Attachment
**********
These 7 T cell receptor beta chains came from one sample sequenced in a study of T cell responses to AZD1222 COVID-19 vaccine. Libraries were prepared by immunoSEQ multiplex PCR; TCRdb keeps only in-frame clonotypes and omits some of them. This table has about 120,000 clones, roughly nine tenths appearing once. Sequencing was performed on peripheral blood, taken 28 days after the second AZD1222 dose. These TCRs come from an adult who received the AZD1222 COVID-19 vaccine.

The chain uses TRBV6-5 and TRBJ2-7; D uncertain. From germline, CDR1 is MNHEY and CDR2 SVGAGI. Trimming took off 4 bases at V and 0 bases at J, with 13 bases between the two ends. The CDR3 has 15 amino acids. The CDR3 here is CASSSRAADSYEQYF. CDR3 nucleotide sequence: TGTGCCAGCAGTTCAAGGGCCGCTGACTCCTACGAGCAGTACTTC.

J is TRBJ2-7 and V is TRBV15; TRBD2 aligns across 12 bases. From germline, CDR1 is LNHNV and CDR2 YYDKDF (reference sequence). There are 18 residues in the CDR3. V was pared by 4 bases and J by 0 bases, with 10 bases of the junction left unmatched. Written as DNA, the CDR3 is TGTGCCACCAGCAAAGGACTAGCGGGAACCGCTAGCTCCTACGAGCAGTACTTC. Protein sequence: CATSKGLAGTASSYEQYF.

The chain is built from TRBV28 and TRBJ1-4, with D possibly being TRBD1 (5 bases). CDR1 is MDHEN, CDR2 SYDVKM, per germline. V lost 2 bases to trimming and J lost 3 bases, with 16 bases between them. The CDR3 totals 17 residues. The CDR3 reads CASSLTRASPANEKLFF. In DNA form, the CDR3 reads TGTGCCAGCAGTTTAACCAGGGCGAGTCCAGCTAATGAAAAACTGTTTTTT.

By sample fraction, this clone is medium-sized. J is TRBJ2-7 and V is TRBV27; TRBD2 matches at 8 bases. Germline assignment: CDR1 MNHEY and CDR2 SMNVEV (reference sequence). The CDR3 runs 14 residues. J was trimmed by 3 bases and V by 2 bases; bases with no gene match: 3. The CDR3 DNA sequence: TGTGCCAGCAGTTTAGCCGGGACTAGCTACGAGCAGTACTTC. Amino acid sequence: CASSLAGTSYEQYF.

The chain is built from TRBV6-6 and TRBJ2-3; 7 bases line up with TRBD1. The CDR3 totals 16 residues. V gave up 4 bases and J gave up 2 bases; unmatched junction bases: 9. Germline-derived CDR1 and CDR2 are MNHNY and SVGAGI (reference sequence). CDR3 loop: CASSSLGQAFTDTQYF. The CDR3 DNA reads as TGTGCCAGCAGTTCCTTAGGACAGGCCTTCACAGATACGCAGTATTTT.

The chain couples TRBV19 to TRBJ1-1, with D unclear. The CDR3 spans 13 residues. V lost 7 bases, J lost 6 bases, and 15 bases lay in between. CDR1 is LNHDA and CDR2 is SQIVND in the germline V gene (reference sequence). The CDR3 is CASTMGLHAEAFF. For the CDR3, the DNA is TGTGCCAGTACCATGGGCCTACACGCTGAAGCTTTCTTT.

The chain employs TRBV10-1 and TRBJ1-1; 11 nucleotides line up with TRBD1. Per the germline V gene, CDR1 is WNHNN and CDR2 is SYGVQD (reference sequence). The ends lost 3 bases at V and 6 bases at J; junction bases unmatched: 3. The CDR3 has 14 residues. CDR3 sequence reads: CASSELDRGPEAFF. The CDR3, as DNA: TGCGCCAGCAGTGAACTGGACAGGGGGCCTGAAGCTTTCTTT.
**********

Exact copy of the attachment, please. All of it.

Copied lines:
These 7 T cell receptor beta chains came from one sample sequenced in a study of T cell responses to AZD1222 COVID-19 vaccine. Libraries were prepared by immunoSEQ multiplex PCR; TCRdb keeps only in-frame clonotypes and omits some of them. This table has about 120,000 clones, roughly nine tenths appearing once. Sequencing was performed on peripheral blood, taken 28 days after the second AZD1222 dose. These TCRs come from an adult who received the AZD1222 COVID-19 vaccine.

The chain uses TRBV6-5 and TRBJ2-7; D uncertain. From germline, CDR1 is MNHEY and CDR2 SVGAGI. Trimming took off 4 bases at V and 0 bases at J, with 13 bases between the two ends. The CDR3 has 15 amino acids. The CDR3 here is CASSSRAADSYEQYF. CDR3 nucleotide sequence: TGTGCCAGCAGTTCAAGGGCCGCTGACTCCTACGAGCAGTACTTC.

J is TRBJ2-7 and V is TRBV15; TRBD2 aligns across 12 bases. From germline, CDR1 is LNHNV and CDR2 YYDKDF (reference sequence). There are 18 residues in the CDR3. V was pared by 4 bases and J by 0 bases, with 10 bases of the junction left unmatched. Written as DNA, the CDR3 is TGTGCCACCAGCAAAGGACTAGCGGGAACCGCTAGCTCCTACGAGCAGTACTTC. Protein sequence: CATSKGLAGTASSYEQYF.

The chain is built from TRBV28 and TRBJ1-4, with D possibly being TRBD1 (5 bases). CDR1 is MDHEN, CDR2 SYDVKM, per germline. V lost 2 bases to trimming and J lost 3 bases, with 16 bases between them. The CDR3 totals 17 residues. The CDR3 reads CASSLTRASPANEKLFF. In DNA form, the CDR3 reads TGTGCCAGCAGTTTAACCAGGGCGAGTCCAGCTAATGAAAAACTGTTTTTT.

By sample fraction, this clone is medium-sized. J is TRBJ2-7 and V is TRBV27; TRBD2 matches at 8 bases. Germline assignment: CDR1 MNHEY and CDR2 SMNVEV (reference sequence). The CDR3 runs 14 residues. J was trimmed by 3 bases and V by 2 bases; bases with no gene match: 3. The CDR3 DNA sequence: TGTGCCAGCAGTTTAGCCGGGACTAGCTACGAGCAGTACTTC. Amino acid sequence: CASSLAGTSYEQYF.

The chain is built from TRBV6-6 and TRBJ2-3; 7 bases line up with TRBD1. The CDR3 totals 16 residues. V gave up 4 bases and J gave up 2 bases; unmatched junction bases: 9. Germline-derived CDR1 and CDR2 are MNHNY and SVGAGI (reference sequence). CDR3 loop: CASSSLGQAFTDTQYF. The CDR3 DNA reads as TGTGCCAGCAGTTCCTTAGGACAGGCCTTCACAGATACGCAGTATTTT.

The chain couples TRBV19 to TRBJ1-1, with D unclear. The CDR3 spans 13 residues. V lost 7 bases, J lost 6 bases, and 15 bases lay in between. CDR1 is LNHDA and CDR2 is SQIVND in the germline V gene (reference sequence). The CDR3 is CASTMGLHAEAFF. For the CDR3, the DNA is TGTGCCAGTACCATGGGCCTACACGCTGAAGCTTTCTTT.

The chain employs TRBV10-1 and TRBJ1-1; 11 nucleotides line up with TRBD1. Per the germline V gene, CDR1 is WNHNN and CDR2 is SYGVQD (reference sequence). The ends lost 3 bases at V and 6 bases at J; junction bases unmatched: 3. The CDR3 has 14 residues. CDR3 sequence reads: CASSELDRGPEAFF. The CDR3, as DNA: TGCGCCAGCAGTGAACTGGACAGGGGGCCTGAAGCTTTCTTT.